July 2019
Volume 60, Issue 9
Open Access
ARVO Annual Meeting Abstract  |   July 2019
Generic UNet machine learning architecture can be trained to accurately and consistently identify retinal vascular features.
Author Affiliations & Notes
  • Eric Kunz
    Moran Eye Center, Salt Lake City, Utah, United States
  • Alex Cheng
    Moran Eye Center, Salt Lake City, Utah, United States
  • Colin Andrew Bretz
    Moran Eye Center, Salt Lake City, Utah, United States
  • Aaron B Simmons
    Moran Eye Center, Salt Lake City, Utah, United States
  • M Elizabeth Hartnett
    Moran Eye Center, Salt Lake City, Utah, United States
  • Footnotes
    Commercial Relationships   Eric Kunz, None; Alex Cheng, None; Colin Bretz, None; Aaron Simmons, None; M Elizabeth Hartnett, None
  • Footnotes
    Support  EY014800, R01EY015130, R01EY017011, Research to Prevent Blindness, Inc., The Retina Research Foundation of the Macula Society
Investigative Ophthalmology & Visual Science July 2019, Vol.60, 1488. doi:https://doi.org/
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      Eric Kunz, Alex Cheng, Colin Andrew Bretz, Aaron B Simmons, M Elizabeth Hartnett; Generic UNet machine learning architecture can be trained to accurately and consistently identify retinal vascular features.. Invest. Ophthalmol. Vis. Sci. 2019;60(9):1488. doi: https://doi.org/.

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      © ARVO (1962-2015); The Authors (2016-present)

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Abstract

Purpose : More detailed analysis of retinal flatmount images from animals within the rat oxygen induced retinopathy model (OIR) is possible with the use of available machine learning tools. Using a UNet machine learning architecture, we aim to build a series of models to identify and quantify peripheral retinal avascular area (AVA) and, in the future, distinct morphologies of intravitreal neovascularization (IVNV). An initial demonstration was performed to compare a trained UNet model’s predictions with manually identified peripheral AVA.

Methods : Images of lectin stained retinal flatmounts from postnatal day (p) 20 rats were selected from previous OIR studies. A mask of the manual graded selection of AVA was created for each image within ImageJ as the ground truth. Two additional manual selections of AVA were collected and reported as a percentage of total retinal area to provide an average ground truth (AVA-m) for comparison with the results of the trained UNet model (AVA-u).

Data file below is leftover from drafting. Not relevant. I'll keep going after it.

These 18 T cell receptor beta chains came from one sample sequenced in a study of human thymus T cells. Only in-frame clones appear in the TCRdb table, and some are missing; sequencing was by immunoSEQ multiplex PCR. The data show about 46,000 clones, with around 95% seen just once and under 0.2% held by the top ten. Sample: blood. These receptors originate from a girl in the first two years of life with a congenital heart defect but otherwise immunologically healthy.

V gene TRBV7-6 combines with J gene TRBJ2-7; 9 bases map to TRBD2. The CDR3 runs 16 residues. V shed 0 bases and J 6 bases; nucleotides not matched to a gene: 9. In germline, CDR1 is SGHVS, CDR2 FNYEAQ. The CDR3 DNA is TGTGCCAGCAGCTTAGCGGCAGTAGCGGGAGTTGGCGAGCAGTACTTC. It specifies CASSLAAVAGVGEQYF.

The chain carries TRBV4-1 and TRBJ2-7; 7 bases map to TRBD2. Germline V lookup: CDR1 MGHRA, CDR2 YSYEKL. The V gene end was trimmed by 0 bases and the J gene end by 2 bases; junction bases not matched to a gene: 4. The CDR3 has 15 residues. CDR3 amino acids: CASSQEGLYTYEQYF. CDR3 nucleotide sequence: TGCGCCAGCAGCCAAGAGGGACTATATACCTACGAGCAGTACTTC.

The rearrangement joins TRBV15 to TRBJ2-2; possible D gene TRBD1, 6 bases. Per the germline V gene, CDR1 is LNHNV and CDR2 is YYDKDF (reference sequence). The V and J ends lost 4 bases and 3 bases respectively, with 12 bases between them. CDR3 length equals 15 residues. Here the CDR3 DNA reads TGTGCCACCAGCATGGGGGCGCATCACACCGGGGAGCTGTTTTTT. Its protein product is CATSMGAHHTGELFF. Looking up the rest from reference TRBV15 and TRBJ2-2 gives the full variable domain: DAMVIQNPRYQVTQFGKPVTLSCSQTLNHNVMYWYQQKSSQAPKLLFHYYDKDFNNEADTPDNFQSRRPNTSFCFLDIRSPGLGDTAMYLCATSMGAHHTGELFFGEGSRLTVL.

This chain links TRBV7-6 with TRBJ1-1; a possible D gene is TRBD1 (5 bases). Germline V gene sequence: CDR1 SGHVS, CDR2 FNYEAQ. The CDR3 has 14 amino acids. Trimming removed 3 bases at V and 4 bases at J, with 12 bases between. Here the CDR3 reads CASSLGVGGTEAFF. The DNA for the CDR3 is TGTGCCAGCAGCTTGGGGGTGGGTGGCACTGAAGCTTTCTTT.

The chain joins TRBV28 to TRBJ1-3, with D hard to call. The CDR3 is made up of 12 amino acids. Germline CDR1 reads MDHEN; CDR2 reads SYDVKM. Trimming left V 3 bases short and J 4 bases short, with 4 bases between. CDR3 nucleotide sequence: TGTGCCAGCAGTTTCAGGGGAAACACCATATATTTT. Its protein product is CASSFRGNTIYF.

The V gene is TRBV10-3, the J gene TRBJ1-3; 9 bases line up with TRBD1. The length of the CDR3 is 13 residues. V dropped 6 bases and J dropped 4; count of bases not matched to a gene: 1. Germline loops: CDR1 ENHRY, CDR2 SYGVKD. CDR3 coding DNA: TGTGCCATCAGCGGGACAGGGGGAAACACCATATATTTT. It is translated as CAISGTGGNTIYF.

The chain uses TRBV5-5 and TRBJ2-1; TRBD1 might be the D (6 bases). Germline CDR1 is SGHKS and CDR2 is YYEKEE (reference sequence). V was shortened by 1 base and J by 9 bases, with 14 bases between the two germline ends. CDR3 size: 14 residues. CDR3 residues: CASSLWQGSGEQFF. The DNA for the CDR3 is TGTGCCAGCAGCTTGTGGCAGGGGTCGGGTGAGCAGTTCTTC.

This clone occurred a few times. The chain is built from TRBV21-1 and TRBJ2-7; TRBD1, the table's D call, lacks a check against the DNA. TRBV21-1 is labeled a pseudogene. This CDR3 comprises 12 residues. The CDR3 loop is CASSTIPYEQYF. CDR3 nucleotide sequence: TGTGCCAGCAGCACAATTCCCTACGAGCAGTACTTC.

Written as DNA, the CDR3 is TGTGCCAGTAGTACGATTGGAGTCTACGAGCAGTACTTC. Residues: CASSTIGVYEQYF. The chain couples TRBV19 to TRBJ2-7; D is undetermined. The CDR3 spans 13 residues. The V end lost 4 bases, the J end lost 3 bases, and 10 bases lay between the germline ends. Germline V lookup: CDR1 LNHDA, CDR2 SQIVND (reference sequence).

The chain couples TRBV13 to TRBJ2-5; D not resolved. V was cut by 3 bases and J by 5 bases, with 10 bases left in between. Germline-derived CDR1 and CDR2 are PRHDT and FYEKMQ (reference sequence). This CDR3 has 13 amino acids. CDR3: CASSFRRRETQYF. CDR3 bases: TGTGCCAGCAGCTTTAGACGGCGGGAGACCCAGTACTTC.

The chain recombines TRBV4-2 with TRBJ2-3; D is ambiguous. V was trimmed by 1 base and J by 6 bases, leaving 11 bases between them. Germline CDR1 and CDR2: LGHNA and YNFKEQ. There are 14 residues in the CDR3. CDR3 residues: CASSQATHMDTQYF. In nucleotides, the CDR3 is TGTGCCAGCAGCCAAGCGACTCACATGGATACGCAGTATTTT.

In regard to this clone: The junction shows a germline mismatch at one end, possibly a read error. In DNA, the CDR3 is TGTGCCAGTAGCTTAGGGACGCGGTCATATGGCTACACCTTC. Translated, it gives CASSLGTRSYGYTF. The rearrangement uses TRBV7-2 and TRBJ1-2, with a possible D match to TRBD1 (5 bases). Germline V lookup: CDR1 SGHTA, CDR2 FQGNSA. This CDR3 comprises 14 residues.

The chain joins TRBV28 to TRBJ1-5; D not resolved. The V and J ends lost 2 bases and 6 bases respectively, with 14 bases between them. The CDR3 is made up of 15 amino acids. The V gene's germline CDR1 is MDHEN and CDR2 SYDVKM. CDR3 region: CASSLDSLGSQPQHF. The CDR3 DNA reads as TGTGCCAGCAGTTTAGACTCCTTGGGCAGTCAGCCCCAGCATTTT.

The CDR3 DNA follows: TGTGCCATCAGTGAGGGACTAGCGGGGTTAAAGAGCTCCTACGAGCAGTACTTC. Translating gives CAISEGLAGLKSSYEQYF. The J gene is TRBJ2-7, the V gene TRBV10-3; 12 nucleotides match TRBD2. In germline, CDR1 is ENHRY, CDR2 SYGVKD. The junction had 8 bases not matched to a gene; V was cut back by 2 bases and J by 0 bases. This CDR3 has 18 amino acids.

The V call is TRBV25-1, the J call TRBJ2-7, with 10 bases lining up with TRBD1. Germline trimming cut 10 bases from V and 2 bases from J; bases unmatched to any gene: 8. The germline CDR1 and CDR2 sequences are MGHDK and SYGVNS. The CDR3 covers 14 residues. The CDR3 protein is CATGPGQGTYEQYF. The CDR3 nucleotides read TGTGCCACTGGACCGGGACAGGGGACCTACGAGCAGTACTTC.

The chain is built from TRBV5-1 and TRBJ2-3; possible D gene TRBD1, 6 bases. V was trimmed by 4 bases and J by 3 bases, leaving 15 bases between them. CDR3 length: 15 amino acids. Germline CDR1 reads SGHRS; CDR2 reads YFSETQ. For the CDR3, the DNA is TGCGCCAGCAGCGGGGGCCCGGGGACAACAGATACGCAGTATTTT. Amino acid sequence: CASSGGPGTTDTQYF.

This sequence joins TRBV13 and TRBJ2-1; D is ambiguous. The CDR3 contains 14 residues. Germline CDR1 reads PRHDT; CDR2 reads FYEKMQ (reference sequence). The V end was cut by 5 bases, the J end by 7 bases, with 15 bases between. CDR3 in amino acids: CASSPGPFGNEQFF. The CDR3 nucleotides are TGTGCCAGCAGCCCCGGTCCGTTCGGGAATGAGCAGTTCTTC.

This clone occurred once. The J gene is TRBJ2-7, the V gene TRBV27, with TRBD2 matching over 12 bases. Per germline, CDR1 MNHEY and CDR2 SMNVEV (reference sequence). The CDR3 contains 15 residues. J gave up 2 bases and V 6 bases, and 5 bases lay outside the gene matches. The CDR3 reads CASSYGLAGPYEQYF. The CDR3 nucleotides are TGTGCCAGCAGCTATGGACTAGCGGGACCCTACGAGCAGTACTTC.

Uniform pre-processing of each image and mask involved reducing the image size to 3000 pixels in width while constraining aspect ratio and processing with CLAHE (Contrast Limited Adaptive Histogram Equalization) to normalize local contrast. A three layer generic UNet model was trained on a total of 42 images that included 13 original images and 39 copies altered by mirroring, rotation, and shearing.
The selection of AVA predicted by the trained UNet model (AVA-u) was compared to the manually generated AVA selection averages (AVA-m). The comparison was repeated with post-processing of AVA-u to remove erroneous inclusion of flatmount edges and the central region of the retina.

Results : The AVA-u predictions without post-processing image enhancement was on average 4.9±3.4% larger than the AVA-m average, although this was not statistically different (t-test, p=0.48). Post-processing of the UNet mask to exclude retinal edges and central retina reduced the difference between AVA-u and AVA-m within 4.1±2.8% (p=0.52).

Conclusions : The UNet trained model produced masks that effectively identified AVA with minimal inclusion of non-AVA areas or image artifact. Further refinement in image pre-processing and UNet training parameters will improve the model's ability to exclude non-perfused areas of the retina that are not considered AVA.

This abstract was presented at the 2019 ARVO Annual Meeting, held in Vancouver, Canada, April 28 - May 2, 2019.

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